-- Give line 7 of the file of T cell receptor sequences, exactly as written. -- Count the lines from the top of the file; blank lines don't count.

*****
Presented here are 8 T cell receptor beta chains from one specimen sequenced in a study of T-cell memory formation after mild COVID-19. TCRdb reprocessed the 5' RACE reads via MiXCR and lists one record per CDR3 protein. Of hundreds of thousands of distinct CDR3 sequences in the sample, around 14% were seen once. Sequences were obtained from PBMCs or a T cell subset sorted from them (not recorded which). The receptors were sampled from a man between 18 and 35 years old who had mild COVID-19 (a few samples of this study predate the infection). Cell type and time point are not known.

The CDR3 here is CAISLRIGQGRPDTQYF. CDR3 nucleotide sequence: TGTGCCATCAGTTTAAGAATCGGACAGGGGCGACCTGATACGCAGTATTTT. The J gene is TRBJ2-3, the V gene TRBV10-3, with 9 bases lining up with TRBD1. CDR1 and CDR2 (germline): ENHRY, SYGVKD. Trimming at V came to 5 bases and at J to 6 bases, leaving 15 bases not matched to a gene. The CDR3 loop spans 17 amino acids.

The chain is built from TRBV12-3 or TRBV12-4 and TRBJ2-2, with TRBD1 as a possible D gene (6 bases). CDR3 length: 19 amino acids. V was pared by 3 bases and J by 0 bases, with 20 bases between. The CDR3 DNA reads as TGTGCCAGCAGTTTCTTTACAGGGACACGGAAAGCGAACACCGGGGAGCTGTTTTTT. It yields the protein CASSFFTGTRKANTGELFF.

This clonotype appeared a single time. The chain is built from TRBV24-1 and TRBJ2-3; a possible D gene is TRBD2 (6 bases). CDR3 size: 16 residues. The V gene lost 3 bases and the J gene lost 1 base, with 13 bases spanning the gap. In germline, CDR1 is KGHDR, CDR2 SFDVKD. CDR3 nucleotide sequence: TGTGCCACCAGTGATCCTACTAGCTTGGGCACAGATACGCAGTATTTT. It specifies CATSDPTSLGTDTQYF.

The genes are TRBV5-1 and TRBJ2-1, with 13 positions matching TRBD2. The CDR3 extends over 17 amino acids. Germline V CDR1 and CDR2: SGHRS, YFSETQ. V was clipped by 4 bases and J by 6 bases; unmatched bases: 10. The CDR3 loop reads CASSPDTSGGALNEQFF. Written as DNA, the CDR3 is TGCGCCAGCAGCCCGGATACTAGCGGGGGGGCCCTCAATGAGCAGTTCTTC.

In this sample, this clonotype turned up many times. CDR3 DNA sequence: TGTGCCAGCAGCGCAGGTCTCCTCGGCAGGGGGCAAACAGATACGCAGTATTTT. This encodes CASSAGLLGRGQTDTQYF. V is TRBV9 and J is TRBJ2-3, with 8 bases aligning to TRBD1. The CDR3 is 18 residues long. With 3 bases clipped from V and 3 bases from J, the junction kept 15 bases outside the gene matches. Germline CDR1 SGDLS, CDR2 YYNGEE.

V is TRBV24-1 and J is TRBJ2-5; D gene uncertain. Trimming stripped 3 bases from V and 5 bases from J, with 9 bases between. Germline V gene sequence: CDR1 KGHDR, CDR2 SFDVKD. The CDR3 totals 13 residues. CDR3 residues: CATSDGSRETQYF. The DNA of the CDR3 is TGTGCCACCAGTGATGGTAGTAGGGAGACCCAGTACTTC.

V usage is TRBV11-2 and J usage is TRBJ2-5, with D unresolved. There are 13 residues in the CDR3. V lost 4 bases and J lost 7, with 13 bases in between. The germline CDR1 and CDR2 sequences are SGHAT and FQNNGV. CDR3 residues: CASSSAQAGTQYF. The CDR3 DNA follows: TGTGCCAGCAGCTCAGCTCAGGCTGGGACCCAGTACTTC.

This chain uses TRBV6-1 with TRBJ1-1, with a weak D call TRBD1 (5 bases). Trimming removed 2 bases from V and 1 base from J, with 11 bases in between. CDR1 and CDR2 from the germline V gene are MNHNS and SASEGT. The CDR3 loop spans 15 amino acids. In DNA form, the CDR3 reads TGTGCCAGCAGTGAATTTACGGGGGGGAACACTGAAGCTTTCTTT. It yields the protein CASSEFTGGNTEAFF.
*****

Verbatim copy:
V is TRBV24-1 and J is TRBJ2-5; D gene uncertain. Trimming stripped 3 bases from V and 5 bases from J, with 9 bases between. Germline V gene sequence: CDR1 KGHDR, CDR2 SFDVKD. The CDR3 totals 13 residues. CDR3 residues: CATSDGSRETQYF. The DNA of the CDR3 is TGTGCCACCAGTGATGGTAGTAGGGAGACCCAGTACTTC.